For every dollar federal prosecutors spent on health care-related fraud and abuse investigations under the Health Care Fraud and Abuse Control (HCFAC) Program and other programs over the last three years, the government recovered $8.10. This is the highest three-year average return on investment in the 17-year history of the HCFAC Program, according to a report released by Attorney General Eric Holder and Health and Human Services Secretary Kathleen.
Moreover, according to the report, the government’s health care fraud prevention and enforcement efforts recovered a record-breaking $4.3 billion in taxpayer dollars in fiscal year (FY) 2013, up from $4.2 billion in FY 2012, from individuals and companies who attempted to defraud federal health programs serving seniors or who sought payments from taxpayers to which they were not entitled.
Over the last five years, the government has recovered $19.2 billion, up from $9.4 billion over the prior five-year period.
Since the inception of the program in1997, the HCFAC Program has returned more than $25.9 billion to the Medicare Trust Funds and treasury.
This is the fifth consecutive year that the program has increased recoveries over the past year, climbing from $2 billion in FY 2008 to over $4 billion every year since FY 2011.
“With these extraordinary recoveries, and the record-high rate of return on investment we’ve achieved on our comprehensive health care fraud enforcement efforts, we’re sending a strong message to those who would take advantage of their fellow citizens, target vulnerable populations, and commit fraud on federal health care programs,” said Attorney General Eric Holder. “Thanks to initiatives like [the Health Care Fraud Prevention and Enforcement Action Team (HEAT), created in 2009], our work to combat fraud has never been more cooperative or more effective. And our unprecedented commitment to holding criminals accountable, and securing remarkable results for American taxpayers, is paying dividends.”
“These impressive recoveries for the American taxpayer are just one aspect of the comprehensive anti-fraud strategy we have implemented since the passage of the Affordable Care Act,” said HHS Secretary Sebelius. “We’ve cracked down on tens of thousands health care providers suspected of Medicare fraud. New enrollment screening techniques are proving effective in preventing high risk providers from getting into the system, and the new computer analytics system that detects and stops fraudulent billing before money ever goes out the door is accomplishing positive results – all of which are adding to savings for the Medicare Trust Fund.”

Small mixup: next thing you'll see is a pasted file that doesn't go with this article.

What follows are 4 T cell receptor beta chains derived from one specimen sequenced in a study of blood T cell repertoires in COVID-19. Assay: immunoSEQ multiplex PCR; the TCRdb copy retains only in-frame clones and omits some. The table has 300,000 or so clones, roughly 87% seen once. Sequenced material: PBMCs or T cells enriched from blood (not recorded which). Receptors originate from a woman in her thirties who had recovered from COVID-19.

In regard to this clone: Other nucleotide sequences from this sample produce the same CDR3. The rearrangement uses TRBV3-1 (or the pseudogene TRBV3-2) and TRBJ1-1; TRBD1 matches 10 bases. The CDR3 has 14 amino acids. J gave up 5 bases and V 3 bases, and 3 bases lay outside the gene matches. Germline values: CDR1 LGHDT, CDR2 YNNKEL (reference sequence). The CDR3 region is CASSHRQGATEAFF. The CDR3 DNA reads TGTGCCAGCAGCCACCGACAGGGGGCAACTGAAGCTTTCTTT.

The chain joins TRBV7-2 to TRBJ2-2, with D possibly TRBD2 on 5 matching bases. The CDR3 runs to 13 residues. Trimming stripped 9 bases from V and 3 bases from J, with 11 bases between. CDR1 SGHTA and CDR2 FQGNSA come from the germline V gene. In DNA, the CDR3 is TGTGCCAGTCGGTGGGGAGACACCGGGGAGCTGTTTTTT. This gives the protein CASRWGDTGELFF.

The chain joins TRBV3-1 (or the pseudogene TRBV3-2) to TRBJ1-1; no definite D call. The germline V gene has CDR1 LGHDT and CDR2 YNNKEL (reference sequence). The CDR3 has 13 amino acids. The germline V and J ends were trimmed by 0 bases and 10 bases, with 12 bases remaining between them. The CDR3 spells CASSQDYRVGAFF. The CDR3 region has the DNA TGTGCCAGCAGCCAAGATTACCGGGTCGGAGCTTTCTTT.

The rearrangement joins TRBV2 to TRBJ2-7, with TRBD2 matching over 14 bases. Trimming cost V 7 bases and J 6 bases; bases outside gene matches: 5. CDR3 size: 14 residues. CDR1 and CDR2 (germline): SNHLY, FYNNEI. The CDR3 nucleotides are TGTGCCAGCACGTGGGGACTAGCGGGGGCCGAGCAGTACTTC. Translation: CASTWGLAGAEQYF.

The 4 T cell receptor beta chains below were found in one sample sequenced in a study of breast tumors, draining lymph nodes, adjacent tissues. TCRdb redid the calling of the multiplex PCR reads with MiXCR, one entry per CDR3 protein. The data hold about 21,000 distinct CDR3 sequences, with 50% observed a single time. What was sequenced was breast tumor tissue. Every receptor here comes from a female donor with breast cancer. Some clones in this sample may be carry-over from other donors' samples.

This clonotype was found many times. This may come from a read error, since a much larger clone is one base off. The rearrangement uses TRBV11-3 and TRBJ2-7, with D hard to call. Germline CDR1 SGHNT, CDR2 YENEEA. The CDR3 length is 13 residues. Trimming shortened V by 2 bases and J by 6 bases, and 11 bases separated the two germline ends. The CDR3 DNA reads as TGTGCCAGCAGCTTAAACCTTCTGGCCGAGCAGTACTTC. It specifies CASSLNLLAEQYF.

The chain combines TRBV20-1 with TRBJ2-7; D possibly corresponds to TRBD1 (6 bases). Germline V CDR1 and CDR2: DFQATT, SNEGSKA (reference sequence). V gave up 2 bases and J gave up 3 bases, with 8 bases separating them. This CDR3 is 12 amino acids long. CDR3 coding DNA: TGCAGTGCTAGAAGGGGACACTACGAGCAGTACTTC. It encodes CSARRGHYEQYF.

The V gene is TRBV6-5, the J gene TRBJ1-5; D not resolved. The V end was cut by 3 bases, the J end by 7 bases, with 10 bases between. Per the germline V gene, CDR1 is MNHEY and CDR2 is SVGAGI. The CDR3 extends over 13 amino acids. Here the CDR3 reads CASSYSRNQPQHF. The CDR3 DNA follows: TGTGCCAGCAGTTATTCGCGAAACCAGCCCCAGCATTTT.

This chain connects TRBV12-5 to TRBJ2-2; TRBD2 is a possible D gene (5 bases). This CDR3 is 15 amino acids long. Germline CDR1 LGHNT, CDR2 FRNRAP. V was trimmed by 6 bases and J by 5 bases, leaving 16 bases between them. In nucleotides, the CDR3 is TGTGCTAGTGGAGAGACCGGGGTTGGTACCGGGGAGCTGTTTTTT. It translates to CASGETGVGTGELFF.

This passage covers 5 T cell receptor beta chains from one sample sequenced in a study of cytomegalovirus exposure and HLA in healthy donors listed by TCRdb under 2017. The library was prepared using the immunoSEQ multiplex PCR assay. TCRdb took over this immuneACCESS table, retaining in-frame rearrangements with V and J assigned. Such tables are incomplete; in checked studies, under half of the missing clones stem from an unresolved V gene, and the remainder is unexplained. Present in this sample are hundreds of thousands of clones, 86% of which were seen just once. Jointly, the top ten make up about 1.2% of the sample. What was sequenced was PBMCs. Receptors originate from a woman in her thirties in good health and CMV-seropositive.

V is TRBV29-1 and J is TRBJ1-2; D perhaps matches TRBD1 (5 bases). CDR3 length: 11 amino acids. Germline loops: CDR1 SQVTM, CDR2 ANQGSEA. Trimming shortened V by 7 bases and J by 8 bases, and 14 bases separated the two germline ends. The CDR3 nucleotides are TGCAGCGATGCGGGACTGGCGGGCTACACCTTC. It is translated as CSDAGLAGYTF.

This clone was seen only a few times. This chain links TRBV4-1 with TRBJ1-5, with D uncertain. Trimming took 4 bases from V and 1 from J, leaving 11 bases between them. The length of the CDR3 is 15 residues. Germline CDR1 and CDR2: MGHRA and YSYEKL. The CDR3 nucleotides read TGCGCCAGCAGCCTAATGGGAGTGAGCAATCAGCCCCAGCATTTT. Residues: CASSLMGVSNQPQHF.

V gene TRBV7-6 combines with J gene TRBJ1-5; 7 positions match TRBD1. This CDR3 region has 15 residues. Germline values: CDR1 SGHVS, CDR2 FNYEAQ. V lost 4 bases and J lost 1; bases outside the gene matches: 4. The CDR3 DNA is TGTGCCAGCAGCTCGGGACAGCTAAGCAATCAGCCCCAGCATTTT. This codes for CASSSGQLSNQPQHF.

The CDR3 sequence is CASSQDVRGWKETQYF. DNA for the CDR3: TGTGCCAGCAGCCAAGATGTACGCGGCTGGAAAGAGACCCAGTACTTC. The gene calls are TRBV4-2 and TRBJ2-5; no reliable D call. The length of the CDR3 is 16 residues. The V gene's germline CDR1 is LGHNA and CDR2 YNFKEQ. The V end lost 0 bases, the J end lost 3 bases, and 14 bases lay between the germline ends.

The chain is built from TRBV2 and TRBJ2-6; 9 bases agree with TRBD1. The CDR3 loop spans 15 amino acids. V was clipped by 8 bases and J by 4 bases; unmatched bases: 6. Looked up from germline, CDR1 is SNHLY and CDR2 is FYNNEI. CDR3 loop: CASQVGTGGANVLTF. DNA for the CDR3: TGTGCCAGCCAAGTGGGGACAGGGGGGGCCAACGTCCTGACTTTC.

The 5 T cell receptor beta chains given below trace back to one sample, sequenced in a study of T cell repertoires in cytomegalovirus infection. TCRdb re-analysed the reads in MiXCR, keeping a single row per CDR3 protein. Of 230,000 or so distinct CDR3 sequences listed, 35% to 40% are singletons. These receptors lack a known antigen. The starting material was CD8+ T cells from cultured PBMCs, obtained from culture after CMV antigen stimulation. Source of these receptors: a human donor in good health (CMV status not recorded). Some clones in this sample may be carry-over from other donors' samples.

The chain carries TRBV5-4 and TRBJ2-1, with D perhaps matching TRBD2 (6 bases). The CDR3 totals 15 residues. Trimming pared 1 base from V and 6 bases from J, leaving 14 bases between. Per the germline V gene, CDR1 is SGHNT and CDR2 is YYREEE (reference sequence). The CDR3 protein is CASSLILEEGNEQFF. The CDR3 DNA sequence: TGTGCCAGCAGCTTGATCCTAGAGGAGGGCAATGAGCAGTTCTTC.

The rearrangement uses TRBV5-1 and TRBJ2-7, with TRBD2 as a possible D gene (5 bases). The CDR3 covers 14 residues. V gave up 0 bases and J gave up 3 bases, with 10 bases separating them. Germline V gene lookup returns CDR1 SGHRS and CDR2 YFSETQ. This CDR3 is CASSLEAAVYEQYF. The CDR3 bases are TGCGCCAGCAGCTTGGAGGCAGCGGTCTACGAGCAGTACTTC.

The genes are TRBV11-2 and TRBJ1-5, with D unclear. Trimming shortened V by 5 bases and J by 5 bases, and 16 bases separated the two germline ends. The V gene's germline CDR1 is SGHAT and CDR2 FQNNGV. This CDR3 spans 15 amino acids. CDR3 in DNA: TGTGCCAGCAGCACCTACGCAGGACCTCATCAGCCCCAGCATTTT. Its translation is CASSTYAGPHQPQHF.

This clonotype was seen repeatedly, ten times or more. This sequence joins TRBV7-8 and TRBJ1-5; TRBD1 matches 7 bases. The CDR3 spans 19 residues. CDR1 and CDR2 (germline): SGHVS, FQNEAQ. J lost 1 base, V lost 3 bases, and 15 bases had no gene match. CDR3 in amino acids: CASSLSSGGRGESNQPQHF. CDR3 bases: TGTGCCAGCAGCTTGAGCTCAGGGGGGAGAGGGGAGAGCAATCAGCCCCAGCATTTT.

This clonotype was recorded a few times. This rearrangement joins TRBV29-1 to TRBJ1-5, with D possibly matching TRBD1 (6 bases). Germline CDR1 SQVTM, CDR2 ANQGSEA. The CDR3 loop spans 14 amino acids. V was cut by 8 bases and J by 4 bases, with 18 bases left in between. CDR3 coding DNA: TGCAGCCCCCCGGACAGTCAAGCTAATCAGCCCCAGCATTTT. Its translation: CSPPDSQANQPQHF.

Medicare Fraud Strike Force teams operating in nine areas across the country secured records in the number of cases filed (137), individuals charged (345), guilty pleas secured (234) and jury trial convictions (46) in FY 2013. The defendants who were charged and sentenced are facing significant time in prison – an average of 52 months in prison for those sentenced in FY 2013, and an average of 47 months in prison for those sentenced since 2007.
In FY 2013, the Justice Department opened 1,013 new criminal health care fraud investigations involving 1,910 potential defendants, and a total of 718 defendants were convicted of health care fraud-related crimes during the year. The department also opened 1,083 new civil health care fraud investigations.
The strike force coordinated a takedown in May 2013 that resulted in charges by eight strike force cities against 89 individuals, including doctors, nurses and other licensed medical professionals, for their alleged participation in Medicare fraud schemes involving approximately $223 million in false billings. As a part of the May 2013 takedown, HHS also suspended or took other administrative action against 18 providers using authority under the health care law to suspend payments until an investigation is complete.
In March 2011, CMS began to revalidate all 1.5 million Medicare enrolled providers and suppliers under the Affordable Care Act screening requirements. As of September 2013, more than 535,000 providers were subject to the new screening requirements and over 225,000 lost the ability to bill Medicare due to the Affordable Care Act requirements and other proactive initiatives. Since the Affordable Care Act, CMS has also revoked 14,663 providers and suppliers’ ability to bill the Medicare program. These providers were removed from the program because they had felony convictions, were not operational at the address CMS had on file, or were not in compliance with CMS rules, according to the government.
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